sumit amble sumit amble - 15 days ago 6
Java Question

In string what happens to the string when we concat other string to it where is the first string

String immutability
while reviewing string i came across this question

public class AnotherTest {
public static void main(String[] args) {
String str = "hello ";
str = str.concat("java");

}
}


now the str has value
"hello java"
but what happens to first value
"hello"
as
String
is immutable is it still remains there in heap or garbage collected

Answer

It might still remain on the heap if it's reference is still kept somewhere. Otherwise it should be garbage collected.

In your example it will be garbage collected. However in the following one it will remain on the heap:

public class AnotherTest {
    public static void main(String[] args) {
        String str = "hello ";
        String str2 = str;
        str = str.concat("java");
        System.out.println(str2);
    }
}

will simply print "hello ".

An object is considered immutable if its state cannot change after it is constructed. Maximum reliance on immutable objects is widely accepted as a sound strategy for creating simple, reliable code.

--reference

According to the quotation it cannot change but it can be used. String#concat method uses characters of the instance on which the method is called. It also takes characters of another instance of String class and then creates new String with characters of both instances in a certain order.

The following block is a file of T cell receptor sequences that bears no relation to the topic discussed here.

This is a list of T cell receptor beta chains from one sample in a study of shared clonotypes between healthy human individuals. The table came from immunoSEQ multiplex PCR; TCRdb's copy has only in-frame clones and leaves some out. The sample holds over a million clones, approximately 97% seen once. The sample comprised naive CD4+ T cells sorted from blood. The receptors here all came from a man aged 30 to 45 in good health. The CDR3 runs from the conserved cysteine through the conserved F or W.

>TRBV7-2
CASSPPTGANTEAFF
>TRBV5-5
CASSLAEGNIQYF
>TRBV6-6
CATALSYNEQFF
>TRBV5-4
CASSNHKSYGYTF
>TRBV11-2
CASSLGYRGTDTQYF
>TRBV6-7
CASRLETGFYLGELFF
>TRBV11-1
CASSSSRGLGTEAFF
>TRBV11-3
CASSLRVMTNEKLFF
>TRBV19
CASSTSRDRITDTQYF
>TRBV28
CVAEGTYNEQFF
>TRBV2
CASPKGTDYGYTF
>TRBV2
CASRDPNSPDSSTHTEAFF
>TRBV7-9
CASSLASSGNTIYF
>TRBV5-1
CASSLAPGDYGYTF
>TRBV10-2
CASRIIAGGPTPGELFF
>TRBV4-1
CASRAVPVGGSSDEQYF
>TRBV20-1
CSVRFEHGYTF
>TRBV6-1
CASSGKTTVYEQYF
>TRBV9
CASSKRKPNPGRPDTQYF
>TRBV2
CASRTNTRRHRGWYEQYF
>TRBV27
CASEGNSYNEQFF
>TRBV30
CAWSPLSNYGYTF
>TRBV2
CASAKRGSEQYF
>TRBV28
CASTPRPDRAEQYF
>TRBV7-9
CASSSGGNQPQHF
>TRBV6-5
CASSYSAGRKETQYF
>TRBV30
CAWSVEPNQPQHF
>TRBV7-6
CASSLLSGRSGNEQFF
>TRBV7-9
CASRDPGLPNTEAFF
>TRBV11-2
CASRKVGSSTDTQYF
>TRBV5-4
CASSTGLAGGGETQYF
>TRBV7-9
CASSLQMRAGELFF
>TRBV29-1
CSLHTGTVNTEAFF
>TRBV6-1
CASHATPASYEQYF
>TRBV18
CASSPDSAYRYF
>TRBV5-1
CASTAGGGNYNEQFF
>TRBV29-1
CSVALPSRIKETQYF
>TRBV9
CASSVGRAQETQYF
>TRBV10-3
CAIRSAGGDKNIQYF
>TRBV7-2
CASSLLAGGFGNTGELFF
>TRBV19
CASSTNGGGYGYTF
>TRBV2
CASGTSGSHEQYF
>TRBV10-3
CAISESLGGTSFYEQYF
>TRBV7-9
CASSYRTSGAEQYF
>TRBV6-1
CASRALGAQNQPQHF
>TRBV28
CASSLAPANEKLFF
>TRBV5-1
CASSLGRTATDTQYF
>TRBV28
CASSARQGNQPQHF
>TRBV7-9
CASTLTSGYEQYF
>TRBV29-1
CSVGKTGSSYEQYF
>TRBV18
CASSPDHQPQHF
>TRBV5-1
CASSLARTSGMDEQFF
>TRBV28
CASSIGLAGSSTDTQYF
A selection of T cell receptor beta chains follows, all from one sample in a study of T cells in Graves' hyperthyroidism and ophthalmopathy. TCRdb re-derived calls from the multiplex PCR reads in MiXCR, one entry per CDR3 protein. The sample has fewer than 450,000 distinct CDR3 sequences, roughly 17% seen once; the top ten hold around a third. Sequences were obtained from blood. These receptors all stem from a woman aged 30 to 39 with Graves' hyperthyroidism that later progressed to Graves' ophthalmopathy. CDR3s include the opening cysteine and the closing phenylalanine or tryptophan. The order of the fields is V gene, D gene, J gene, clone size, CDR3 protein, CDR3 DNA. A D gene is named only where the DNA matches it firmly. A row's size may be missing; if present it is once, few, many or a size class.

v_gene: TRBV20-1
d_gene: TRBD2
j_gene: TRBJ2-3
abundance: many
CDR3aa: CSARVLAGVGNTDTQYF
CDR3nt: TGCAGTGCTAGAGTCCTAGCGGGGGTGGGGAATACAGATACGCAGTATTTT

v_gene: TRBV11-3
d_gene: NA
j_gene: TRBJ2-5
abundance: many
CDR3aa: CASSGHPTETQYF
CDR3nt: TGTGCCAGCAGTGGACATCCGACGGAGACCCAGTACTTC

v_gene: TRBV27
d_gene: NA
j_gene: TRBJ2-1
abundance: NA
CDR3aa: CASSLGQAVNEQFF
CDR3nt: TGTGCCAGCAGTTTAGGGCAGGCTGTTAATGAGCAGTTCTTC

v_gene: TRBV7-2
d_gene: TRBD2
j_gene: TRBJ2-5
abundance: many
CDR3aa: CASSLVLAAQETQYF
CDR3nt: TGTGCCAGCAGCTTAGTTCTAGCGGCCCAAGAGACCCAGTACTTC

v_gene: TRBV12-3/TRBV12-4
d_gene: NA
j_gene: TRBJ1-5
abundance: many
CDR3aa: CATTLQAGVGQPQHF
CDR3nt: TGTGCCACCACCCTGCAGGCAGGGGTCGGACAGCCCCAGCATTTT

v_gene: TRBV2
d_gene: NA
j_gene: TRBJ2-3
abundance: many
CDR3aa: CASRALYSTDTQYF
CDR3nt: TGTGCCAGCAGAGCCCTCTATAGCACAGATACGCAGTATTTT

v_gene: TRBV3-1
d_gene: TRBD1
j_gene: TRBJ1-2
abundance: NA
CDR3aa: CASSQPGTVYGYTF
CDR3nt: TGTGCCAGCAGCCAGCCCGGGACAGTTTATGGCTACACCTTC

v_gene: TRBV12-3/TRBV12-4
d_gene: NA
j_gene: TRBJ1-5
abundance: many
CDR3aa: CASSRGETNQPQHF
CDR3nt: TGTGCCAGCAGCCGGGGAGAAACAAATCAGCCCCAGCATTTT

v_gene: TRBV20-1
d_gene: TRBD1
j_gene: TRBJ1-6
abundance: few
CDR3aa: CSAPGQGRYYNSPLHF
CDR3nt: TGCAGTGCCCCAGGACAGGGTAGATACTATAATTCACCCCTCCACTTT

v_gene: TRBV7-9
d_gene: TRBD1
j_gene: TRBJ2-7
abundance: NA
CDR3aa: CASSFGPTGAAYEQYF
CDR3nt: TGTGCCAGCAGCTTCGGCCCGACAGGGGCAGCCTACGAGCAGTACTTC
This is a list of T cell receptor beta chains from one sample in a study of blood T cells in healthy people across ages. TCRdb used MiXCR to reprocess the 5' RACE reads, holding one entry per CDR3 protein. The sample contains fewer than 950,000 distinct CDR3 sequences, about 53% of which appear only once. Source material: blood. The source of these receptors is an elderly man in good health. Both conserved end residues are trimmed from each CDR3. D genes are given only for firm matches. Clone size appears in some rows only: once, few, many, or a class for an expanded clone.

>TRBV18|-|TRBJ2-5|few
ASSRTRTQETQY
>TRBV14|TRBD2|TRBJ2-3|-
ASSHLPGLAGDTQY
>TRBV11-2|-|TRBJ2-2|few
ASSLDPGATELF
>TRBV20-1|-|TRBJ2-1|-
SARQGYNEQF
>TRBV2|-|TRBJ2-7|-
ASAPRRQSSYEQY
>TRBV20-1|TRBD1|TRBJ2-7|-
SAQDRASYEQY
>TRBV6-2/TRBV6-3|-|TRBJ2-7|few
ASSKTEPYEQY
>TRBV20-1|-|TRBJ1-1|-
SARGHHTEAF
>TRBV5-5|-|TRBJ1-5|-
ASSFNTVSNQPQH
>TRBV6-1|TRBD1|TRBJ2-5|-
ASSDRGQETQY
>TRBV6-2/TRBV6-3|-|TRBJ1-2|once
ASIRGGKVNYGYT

I think I know what is still unclear to the OP.

Returns: a string that represents the concatenation of this object's characters followed by the string argument's characters.

--Reference
is quite misleading. If I wrote the documentation, I would write:

Returns: a new string that represents the concatenation of this object's characters followed by the string argument's characters.

This would be easier for beginners to understand. However this is guaranteed by String`s immutability so the new is not necessary in the documentation.